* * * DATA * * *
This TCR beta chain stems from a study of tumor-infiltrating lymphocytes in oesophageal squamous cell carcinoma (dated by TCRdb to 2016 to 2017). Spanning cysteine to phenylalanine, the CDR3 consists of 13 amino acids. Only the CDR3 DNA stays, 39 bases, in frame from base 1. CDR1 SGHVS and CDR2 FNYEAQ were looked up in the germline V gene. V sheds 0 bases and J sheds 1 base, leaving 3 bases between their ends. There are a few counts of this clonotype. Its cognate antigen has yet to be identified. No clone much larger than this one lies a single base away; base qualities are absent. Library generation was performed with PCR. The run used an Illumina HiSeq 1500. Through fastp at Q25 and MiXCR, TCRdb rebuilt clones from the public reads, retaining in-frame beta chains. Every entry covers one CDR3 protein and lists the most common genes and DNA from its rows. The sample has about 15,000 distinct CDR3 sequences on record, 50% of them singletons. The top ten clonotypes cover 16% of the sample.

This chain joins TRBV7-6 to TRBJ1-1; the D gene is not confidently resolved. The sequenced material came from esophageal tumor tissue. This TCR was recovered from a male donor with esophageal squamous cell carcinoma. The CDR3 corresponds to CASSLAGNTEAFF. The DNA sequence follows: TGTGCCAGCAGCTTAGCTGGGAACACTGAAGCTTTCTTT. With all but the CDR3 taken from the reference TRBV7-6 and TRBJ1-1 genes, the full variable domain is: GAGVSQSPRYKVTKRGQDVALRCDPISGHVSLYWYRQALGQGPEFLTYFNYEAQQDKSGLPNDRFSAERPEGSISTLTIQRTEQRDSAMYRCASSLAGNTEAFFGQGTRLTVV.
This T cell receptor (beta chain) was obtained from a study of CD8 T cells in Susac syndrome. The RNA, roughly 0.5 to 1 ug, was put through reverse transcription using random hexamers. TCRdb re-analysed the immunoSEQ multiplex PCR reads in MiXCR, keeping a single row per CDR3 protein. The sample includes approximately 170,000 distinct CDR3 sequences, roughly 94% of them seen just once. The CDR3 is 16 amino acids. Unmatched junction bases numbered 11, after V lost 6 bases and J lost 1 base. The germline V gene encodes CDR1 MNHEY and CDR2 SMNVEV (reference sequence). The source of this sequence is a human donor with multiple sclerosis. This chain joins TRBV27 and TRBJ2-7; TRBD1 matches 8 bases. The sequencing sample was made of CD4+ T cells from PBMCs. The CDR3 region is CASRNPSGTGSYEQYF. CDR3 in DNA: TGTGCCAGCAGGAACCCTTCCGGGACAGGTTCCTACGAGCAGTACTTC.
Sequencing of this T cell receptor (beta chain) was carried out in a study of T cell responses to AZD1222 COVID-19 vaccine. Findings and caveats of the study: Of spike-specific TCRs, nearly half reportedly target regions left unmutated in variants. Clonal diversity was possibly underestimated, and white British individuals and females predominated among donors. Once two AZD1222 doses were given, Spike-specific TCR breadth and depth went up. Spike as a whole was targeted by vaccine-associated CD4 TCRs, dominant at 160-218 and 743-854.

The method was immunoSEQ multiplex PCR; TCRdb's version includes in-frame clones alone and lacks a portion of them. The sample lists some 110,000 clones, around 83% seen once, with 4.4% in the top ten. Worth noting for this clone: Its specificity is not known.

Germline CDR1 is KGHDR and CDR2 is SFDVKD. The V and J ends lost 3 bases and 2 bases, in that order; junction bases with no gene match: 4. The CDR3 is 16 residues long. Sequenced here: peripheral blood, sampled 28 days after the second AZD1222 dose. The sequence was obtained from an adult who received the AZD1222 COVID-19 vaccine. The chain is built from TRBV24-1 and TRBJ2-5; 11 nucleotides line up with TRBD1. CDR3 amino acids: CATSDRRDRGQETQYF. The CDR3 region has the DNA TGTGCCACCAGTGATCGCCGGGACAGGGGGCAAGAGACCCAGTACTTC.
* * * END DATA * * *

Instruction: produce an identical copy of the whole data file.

This TCR beta chain stems from a study of tumor-infiltrating lymphocytes in oesophageal squamous cell carcinoma (dated by TCRdb to 2016 to 2017). Spanning cysteine to phenylalanine, the CDR3 consists of 13 amino acids. Only the CDR3 DNA stays, 39 bases, in frame from base 1. CDR1 SGHVS and CDR2 FNYEAQ were looked up in the germline V gene. V sheds 0 bases and J sheds 1 base, leaving 3 bases between their ends. There are a few counts of this clonotype. Its cognate antigen has yet to be identified. No clone much larger than this one lies a single base away; base qualities are absent. Library generation was performed with PCR. The run used an Illumina HiSeq 1500. Through fastp at Q25 and MiXCR, TCRdb rebuilt clones from the public reads, retaining in-frame beta chains. Every entry covers one CDR3 protein and lists the most common genes and DNA from its rows. The sample has about 15,000 distinct CDR3 sequences on record, 50% of them singletons. The top ten clonotypes cover 16% of the sample.

This chain joins TRBV7-6 to TRBJ1-1; the D gene is not confidently resolved. The sequenced material came from esophageal tumor tissue. This TCR was recovered from a male donor with esophageal squamous cell carcinoma. The CDR3 corresponds to CASSLAGNTEAFF. The DNA sequence follows: TGTGCCAGCAGCTTAGCTGGGAACACTGAAGCTTTCTTT. With all but the CDR3 taken from the reference TRBV7-6 and TRBJ1-1 genes, the full variable domain is: GAGVSQSPRYKVTKRGQDVALRCDPISGHVSLYWYRQALGQGPEFLTYFNYEAQQDKSGLPNDRFSAERPEGSISTLTIQRTEQRDSAMYRCASSLAGNTEAFFGQGTRLTVV.
This T cell receptor (beta chain) was obtained from a study of CD8 T cells in Susac syndrome. The RNA, roughly 0.5 to 1 ug, was put through reverse transcription using random hexamers. TCRdb re-analysed the immunoSEQ multiplex PCR reads in MiXCR, keeping a single row per CDR3 protein. The sample includes approximately 170,000 distinct CDR3 sequences, roughly 94% of them seen just once. The CDR3 is 16 amino acids. Unmatched junction bases numbered 11, after V lost 6 bases and J lost 1 base. The germline V gene encodes CDR1 MNHEY and CDR2 SMNVEV (reference sequence). The source of this sequence is a human donor with multiple sclerosis. This chain joins TRBV27 and TRBJ2-7; TRBD1 matches 8 bases. The sequencing sample was made of CD4+ T cells from PBMCs. The CDR3 region is CASRNPSGTGSYEQYF. CDR3 in DNA: TGTGCCAGCAGGAACCCTTCCGGGACAGGTTCCTACGAGCAGTACTTC.
Sequencing of this T cell receptor (beta chain) was carried out in a study of T cell responses to AZD1222 COVID-19 vaccine. Findings and caveats of the study: Of spike-specific TCRs, nearly half reportedly target regions left unmutated in variants. Clonal diversity was possibly underestimated, and white British individuals and females predominated among donors. Once two AZD1222 doses were given, Spike-specific TCR breadth and depth went up. Spike as a whole was targeted by vaccine-associated CD4 TCRs, dominant at 160-218 and 743-854.

The method was immunoSEQ multiplex PCR; TCRdb's version includes in-frame clones alone and lacks a portion of them. The sample lists some 110,000 clones, around 83% seen once, with 4.4% in the top ten. Worth noting for this clone: Its specificity is not known.

Germline CDR1 is KGHDR and CDR2 is SFDVKD. The V and J ends lost 3 bases and 2 bases, in that order; junction bases with no gene match: 4. The CDR3 is 16 residues long. Sequenced here: peripheral blood, sampled 28 days after the second AZD1222 dose. The sequence was obtained from an adult who received the AZD1222 COVID-19 vaccine. The chain is built from TRBV24-1 and TRBJ2-5; 11 nucleotides line up with TRBD1. CDR3 amino acids: CATSDRRDRGQETQYF. The CDR3 region has the DNA TGTGCCACCAGTGATCGCCGGGACAGGGGGCAAGAGACCCAGTACTTC.